When Disney met the Petroglyph: It's Complicated
Joshua Tree's Barker Dam Hike, Petroglyphs, and World Famous Crochet Museum
An unlikely desert lake is generally the high point of a hike to Barker Dam, but there’s an even more unusual sight at the end of the loop trail that you might have missed even if you’ve hiked it a few times. We’re talking petroglyphs—but there’s more to this story.
The flat, 1.25-mile loop starts next door to the Wall Street Mill trailhead near Hidden Valley. The dam it leads to was completed by Joshua Tree rancher legend William F. Keys in 1949 and now provides a rare supply of freshwater for resident fauna. It may be the best spot in the park to spot desert bighorn sheep, and probably the _only _place where you’ll see coots, mallards, grebes, and herons. Scramble up some boulders to get a better vantage point, which will also include creosote, pinyon pines, desert willows, and the small white blooms of the desert tobacco flower. After the dam, the trail descends slightly into an open flatland, dotted with Joshua trees, yucca, and a variety of cacti.
When you reach the trail junction, head straight toward a large overhanging boulder. You’ll quickly see its bold, colorful glyphs. Beautiful? Yes. Authentic? Only sort of. It seems that a Disney film crew painted over the originals in order to make them “pop” on screen for the 1961 nonclassic, Chico the Misunderstood Coyote. It’s what we now call vandalism.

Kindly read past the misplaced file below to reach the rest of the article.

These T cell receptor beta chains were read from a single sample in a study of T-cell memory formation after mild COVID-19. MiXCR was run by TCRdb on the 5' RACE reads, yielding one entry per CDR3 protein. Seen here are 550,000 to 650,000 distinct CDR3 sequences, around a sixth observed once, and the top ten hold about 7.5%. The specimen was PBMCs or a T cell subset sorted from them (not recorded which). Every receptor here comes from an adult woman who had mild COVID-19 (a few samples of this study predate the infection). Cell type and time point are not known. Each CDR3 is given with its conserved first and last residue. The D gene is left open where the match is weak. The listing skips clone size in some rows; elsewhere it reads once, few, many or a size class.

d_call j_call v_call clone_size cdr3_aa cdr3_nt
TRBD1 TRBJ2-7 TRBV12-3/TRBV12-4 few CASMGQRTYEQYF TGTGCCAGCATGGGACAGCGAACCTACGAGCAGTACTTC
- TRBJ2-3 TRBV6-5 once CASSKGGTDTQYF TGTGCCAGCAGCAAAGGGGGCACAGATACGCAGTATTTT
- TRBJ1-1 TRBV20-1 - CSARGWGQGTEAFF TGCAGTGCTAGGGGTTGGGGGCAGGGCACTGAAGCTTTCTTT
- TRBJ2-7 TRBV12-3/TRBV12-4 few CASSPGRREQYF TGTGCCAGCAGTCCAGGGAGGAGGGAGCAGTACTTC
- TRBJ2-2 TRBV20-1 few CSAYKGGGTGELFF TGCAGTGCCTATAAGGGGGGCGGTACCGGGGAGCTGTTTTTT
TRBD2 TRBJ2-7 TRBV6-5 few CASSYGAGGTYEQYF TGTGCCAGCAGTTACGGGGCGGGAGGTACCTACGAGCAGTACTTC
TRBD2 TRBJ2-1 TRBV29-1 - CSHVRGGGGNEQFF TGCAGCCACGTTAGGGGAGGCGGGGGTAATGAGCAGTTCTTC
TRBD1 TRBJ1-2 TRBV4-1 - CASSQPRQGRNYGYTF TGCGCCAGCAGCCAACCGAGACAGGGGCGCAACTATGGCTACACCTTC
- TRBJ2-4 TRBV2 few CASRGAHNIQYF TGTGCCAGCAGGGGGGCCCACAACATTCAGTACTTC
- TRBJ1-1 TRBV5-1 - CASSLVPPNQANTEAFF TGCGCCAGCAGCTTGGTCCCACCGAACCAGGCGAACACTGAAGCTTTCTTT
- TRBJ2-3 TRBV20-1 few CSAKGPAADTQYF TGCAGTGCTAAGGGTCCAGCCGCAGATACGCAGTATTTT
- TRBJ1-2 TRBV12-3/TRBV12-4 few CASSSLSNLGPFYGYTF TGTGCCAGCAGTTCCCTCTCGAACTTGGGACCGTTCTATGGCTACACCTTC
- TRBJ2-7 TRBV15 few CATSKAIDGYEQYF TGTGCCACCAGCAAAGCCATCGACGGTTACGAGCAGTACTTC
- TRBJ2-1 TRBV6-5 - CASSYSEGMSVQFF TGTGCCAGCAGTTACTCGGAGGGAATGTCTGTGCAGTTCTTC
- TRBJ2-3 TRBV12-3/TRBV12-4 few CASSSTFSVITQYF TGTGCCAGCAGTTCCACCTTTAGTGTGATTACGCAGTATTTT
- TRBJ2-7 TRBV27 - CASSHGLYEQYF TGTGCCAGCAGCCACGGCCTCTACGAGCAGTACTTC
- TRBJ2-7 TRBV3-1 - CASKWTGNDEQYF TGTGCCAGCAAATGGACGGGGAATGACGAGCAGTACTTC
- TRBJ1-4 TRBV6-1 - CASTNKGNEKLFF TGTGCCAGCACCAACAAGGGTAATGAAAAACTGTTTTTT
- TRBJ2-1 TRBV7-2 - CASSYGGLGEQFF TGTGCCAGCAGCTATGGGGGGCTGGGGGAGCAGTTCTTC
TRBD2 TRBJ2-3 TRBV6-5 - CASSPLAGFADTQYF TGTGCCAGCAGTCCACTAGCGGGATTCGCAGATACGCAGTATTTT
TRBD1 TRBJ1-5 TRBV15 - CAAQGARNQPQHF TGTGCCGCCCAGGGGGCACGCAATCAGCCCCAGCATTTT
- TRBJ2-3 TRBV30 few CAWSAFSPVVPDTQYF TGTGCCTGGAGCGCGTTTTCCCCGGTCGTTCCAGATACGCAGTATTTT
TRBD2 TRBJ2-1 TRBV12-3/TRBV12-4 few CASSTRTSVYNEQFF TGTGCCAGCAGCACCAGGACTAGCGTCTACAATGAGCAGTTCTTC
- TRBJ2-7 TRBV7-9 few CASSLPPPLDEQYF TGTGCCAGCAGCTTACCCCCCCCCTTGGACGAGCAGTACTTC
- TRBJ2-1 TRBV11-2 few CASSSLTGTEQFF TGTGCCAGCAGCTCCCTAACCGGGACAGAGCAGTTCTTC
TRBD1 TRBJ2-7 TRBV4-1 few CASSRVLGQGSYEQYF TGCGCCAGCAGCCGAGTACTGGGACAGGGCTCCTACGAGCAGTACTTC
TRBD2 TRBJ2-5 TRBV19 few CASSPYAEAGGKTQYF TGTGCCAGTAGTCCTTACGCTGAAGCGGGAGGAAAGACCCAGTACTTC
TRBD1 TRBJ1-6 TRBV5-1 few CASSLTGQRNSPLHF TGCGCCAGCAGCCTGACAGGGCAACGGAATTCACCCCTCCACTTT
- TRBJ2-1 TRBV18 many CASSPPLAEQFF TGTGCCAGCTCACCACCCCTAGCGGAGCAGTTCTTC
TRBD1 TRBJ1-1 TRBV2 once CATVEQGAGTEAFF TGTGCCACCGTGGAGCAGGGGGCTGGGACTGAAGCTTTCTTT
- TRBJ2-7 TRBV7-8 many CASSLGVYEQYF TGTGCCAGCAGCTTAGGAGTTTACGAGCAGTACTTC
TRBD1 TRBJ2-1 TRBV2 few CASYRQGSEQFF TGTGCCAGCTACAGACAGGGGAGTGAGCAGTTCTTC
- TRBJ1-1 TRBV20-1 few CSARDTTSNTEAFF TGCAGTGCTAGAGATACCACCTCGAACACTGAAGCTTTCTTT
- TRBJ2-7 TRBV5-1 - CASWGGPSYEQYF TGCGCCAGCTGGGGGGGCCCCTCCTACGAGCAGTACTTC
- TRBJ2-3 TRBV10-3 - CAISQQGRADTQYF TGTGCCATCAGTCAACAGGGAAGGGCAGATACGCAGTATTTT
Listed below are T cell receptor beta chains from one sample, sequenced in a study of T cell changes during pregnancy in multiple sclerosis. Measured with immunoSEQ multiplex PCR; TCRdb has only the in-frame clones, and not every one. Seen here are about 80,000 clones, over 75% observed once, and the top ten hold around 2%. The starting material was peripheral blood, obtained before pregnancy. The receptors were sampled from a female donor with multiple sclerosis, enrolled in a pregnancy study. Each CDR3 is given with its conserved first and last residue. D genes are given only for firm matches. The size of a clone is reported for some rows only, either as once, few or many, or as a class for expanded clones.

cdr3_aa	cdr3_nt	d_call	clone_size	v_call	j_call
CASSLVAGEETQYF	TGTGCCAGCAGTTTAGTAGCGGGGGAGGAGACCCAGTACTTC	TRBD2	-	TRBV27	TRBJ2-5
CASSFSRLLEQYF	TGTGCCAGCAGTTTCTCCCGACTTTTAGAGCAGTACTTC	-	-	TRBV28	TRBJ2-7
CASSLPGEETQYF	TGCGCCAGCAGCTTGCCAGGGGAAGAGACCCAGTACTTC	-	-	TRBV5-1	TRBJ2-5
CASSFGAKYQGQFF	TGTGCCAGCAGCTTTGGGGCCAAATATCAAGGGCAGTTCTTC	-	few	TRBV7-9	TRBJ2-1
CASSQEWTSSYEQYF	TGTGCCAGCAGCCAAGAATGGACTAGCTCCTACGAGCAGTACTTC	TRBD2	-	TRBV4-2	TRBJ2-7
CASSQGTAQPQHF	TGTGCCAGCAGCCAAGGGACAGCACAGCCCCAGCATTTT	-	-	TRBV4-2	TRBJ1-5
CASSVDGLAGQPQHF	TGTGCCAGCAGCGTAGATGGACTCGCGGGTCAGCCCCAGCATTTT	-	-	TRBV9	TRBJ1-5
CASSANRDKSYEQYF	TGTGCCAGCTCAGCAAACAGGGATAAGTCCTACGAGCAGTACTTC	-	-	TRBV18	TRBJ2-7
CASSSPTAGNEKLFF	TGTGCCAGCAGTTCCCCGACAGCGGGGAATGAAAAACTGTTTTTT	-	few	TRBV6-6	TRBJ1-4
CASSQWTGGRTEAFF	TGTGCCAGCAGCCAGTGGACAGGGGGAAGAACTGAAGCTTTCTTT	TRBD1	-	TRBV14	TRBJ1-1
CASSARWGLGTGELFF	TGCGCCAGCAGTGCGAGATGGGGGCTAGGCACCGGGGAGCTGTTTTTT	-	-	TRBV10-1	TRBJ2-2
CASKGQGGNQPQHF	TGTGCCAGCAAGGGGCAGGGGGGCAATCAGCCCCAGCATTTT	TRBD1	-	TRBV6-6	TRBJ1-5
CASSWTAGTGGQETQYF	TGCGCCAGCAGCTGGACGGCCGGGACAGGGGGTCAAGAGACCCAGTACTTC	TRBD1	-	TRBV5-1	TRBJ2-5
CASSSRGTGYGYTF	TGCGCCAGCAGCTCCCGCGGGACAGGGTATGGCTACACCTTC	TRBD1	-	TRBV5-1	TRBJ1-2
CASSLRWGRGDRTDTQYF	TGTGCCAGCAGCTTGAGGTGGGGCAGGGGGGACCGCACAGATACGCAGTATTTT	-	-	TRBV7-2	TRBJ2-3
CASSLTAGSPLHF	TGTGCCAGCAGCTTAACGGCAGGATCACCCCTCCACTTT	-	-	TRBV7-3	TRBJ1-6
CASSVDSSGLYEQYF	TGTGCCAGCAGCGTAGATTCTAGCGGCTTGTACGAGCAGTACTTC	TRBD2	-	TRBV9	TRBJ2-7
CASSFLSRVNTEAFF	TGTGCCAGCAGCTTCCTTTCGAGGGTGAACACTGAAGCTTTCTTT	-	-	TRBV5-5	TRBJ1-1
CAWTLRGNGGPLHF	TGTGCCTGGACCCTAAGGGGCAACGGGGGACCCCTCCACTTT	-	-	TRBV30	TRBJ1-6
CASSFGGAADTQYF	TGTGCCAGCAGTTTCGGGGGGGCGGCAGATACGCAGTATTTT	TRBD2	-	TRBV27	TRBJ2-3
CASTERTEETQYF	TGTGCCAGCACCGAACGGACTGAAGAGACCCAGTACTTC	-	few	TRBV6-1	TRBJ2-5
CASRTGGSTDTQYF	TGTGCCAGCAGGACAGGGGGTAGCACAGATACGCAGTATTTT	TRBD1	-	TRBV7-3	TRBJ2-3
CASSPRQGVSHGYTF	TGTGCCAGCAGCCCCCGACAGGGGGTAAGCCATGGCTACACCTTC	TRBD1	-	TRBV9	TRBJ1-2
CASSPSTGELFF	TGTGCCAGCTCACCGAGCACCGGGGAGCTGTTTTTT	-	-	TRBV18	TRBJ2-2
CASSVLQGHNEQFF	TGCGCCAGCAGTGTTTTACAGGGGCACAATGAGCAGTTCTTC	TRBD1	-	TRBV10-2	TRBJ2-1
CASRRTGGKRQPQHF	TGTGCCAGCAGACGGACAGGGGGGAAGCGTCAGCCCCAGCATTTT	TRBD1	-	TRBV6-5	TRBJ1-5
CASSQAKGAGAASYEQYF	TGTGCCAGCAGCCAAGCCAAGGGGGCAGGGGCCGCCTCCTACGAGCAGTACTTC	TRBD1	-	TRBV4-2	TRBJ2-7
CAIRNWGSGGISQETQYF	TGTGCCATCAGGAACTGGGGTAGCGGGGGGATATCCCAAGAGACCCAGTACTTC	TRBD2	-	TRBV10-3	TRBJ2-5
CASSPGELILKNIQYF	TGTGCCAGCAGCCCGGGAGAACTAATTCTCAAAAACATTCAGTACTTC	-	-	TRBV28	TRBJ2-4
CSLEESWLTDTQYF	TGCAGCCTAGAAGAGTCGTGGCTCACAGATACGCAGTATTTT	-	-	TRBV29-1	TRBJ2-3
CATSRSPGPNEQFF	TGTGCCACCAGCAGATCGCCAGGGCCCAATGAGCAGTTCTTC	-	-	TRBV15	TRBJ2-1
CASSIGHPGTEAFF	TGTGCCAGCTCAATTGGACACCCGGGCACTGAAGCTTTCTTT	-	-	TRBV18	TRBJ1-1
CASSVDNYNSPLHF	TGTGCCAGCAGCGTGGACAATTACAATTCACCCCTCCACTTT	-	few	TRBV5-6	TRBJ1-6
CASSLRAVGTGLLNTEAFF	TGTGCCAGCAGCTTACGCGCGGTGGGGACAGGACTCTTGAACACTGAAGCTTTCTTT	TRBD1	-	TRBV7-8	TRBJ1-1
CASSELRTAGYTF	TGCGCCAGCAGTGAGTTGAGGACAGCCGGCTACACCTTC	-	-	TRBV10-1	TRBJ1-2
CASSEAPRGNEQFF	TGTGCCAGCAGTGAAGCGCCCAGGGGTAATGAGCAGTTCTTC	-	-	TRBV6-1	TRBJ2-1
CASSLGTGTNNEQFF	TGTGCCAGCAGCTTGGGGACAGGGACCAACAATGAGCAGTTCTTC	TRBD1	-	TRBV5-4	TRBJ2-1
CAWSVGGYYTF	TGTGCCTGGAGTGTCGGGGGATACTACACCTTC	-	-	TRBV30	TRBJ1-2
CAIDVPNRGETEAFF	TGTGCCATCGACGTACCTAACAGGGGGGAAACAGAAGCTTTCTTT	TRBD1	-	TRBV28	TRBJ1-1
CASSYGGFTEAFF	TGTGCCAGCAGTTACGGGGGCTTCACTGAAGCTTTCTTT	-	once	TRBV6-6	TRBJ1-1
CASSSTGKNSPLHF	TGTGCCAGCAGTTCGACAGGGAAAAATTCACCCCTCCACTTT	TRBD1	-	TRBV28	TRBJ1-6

As you finish the loop and return to your car, think not of Disney, but of the indigenous Cahuilla people, their culture, and what you have learned about their way of life through both trail signage and the glyphs. After all, they were here first.
BONUS ARTS: As unlikely as a desert lake is a desert museum devoted to the art of crocheting. This do-not-miss but hard-to-find haven of art—look for a small sign just east of Park Boulevard—is the Crochet Museum, adjacent to the equally interesting gallery, Art Queen, both of which are run by local Shari Elf. The variety of crocheted creations is astounding, and we can only imagine the skill it takes to create such unique pieces. The adjacent gallery and surrounding space are also a joy to explore. Say hello to the kind folks who run it. They’re anything but crotchety.
To get to the Barker Dam trailhead and parking lot, take the I-10 east to the CA-62 and after 26.7 miles, turn right onto Park Blvd. and follow it for about 14 miles to the park entrance station. Turn left onto Barker Dam Rd. and follow it 1.5 miles to the parking lot and trail. No dogs. To get to the Crochet Museum, take the CA-62 to the intersection with Park Blvd. Park on the street and find the entrance just past the Joshua Tree Saloon.
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